Supreme Court upholds dismissal of murder charge in North Charleston self-defense case
By Andrew Knapp, The Post and Courier
The state’s highest court said Wednesday that a North Charleston woman legally used deadly force in 2012 when she fatally stabbed her boyfriend at their home, a ruling that helps clarify how South Carolina’s “stand your ground” law applies to domestic violence.
A trial judge in Charleston had dismissed the murder charge against 26-year-old Whitlee Jones, who claimed immunity from prosecution under the S.C. Protection of Persons and Property Act. The law allows people in certain situations to use force when faced with serious injury.
Jones argued that her boyfriend, Eric Lee, 29, had assaulted her during a fight over a cellphone and dragged her down a street by her hair. As she packed up to leave him for good, Jones said Lee confronted her again. Near the doorway, she stabbed him once in the heart with a knife that she had put in her bra for self-defense.
She became the first of three North Charleston women to be charged with murder during a two-year span after stabbing a boyfriend or a roommate. Judges dismissed charges against all of them.
But the 9th Circuit Solicitor’s Office appealed the judge’s decision in Jones’ case, arguing that the law doesn’t apply to a confrontation between two people who live together when the encounter happens in their home.
In its published opinion Wednesday, justices at the S.C. Supreme Court rejected that interpretation of the law and affirmed the trial judge’s ruling. It sets a precedent for how judges should handle similar cases.
“We believe a decision that prohibits a person, who is attacked in his or her residence, from seeking immunity under the act would not only be in direct contravention of the provisions of the act but would undoubtedly infringe on the person’s Second Amendment right to bear arms,” the justices said in the unanimous decision. “Our decision is also aligned with the majority of jurisdictions in the United States that apply ‘stand your ground’ laws to protect victims of domestic violence who are, in general, cohabitants in a residence.”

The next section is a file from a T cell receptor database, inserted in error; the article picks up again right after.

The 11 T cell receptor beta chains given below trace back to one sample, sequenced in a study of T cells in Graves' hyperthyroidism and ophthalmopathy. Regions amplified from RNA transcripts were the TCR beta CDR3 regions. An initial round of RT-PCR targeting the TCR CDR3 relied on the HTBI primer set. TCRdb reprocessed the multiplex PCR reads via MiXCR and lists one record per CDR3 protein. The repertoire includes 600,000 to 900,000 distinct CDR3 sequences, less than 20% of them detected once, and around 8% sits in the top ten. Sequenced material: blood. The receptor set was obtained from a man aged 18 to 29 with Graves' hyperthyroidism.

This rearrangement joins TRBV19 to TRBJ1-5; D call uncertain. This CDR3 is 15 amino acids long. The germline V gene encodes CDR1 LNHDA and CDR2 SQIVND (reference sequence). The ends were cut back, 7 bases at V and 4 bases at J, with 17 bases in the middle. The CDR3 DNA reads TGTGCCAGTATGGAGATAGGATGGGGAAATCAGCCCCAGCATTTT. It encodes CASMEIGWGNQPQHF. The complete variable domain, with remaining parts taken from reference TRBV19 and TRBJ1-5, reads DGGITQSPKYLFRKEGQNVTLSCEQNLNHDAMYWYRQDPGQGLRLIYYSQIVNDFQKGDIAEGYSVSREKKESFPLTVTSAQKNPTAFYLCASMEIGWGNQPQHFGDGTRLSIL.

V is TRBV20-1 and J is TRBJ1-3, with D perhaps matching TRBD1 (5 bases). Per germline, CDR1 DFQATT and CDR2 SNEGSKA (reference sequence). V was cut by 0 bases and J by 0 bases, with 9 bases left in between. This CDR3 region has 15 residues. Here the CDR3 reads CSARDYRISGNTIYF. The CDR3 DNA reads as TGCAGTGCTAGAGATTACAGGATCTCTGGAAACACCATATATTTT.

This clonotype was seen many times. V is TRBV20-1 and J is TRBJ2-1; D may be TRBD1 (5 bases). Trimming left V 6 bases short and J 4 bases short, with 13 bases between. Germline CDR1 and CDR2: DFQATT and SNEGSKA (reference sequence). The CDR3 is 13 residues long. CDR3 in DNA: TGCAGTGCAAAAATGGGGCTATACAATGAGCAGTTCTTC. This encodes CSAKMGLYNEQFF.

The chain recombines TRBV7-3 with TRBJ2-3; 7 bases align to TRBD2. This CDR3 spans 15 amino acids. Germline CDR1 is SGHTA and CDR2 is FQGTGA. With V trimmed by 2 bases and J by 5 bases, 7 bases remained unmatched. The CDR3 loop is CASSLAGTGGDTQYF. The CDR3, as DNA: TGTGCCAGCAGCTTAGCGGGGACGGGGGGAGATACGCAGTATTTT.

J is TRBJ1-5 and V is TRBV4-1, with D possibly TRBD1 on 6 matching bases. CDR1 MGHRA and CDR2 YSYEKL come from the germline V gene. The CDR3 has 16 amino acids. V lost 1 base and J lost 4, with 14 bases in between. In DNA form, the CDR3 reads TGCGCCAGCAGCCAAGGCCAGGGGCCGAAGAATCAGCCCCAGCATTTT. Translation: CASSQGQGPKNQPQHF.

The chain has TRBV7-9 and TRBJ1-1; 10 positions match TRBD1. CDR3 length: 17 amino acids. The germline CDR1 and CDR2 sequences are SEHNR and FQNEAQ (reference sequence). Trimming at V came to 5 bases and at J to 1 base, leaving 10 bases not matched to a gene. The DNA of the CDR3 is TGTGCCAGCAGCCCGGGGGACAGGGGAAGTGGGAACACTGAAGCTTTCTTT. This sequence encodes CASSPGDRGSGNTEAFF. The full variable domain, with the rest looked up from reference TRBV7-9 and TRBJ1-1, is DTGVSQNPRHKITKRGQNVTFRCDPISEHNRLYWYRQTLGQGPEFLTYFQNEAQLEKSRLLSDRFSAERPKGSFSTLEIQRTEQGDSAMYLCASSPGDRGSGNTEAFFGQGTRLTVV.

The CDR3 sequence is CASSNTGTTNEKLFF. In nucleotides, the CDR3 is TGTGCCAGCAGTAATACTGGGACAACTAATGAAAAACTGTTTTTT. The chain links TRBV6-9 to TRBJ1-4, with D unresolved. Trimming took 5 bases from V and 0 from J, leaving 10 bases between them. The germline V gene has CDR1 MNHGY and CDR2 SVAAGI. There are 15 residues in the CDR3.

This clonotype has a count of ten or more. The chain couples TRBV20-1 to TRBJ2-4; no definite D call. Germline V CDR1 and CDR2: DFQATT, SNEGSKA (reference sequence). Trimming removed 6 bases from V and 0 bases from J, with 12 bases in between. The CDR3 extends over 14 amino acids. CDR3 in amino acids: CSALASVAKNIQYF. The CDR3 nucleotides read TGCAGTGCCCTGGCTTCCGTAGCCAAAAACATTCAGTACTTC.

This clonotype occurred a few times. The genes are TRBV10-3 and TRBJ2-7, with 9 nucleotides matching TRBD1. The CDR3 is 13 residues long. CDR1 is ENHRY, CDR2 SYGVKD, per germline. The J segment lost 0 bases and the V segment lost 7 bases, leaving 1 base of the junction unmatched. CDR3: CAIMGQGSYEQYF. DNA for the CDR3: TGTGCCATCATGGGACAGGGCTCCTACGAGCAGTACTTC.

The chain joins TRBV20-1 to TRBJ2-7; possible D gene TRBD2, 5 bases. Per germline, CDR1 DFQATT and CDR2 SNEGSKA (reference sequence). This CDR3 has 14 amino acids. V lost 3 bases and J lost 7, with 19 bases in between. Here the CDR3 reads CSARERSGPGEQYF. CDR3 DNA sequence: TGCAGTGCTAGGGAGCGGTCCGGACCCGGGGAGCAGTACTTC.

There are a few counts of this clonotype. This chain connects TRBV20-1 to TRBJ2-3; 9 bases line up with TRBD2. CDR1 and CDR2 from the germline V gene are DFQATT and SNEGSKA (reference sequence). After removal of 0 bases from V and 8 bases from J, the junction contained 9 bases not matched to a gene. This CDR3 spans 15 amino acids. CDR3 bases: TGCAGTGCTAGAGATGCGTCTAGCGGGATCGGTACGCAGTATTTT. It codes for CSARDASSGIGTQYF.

The 2006 law extended the traditional “castle doctrine,” the legal concept that says residents should be allowed to defend themselves from burglars, to “another place” where people are allowed to be. The “stand your ground” reference typically refers to those places outside the home.
In interpreting the law, courts in South Carolina have allowed defendants arguing self-defense to ask for their charge to be dropped in a hearing before trial.
But 9th Circuit Solicitor Scarlett Wilson and Assistant Solicitor Culver Kidd contended that the law’s wording made it seem that the protection didn’t apply to a confrontation between live-in partners in their home. They called on lawmakers and courts to clarify whether those people should be able to ask for an immunity hearing. In many situations, Kidd said in court filings, the law had become “a potential license to kill.”
Jones was arrested in November 2012, but Circuit Judge J.C. Nicholson dismissed her murder charge in October 2014.
At the Supreme Court in January, the state Attorney General’s Office argued the appeal of Nicholson’s order. Chief Appellate Defender Robert Dudek represented Jones.
In their ruling Wednesday, the justices invited the Legislature to clarify the law and determine whether every defendant claiming self-defense should get a pretrial hearing.
But they said the law did apply to Jones, writing that she “was attacked in her own home,” a place where she had a right to be.
The court acknowledged that legal scholars have debated about whether “stand your ground” laws should apply to domestic episodes. But in siding with Jones, it cited past opinions, including one declaring that “a battered woman who acts while on her own premises has no duty to retreat.”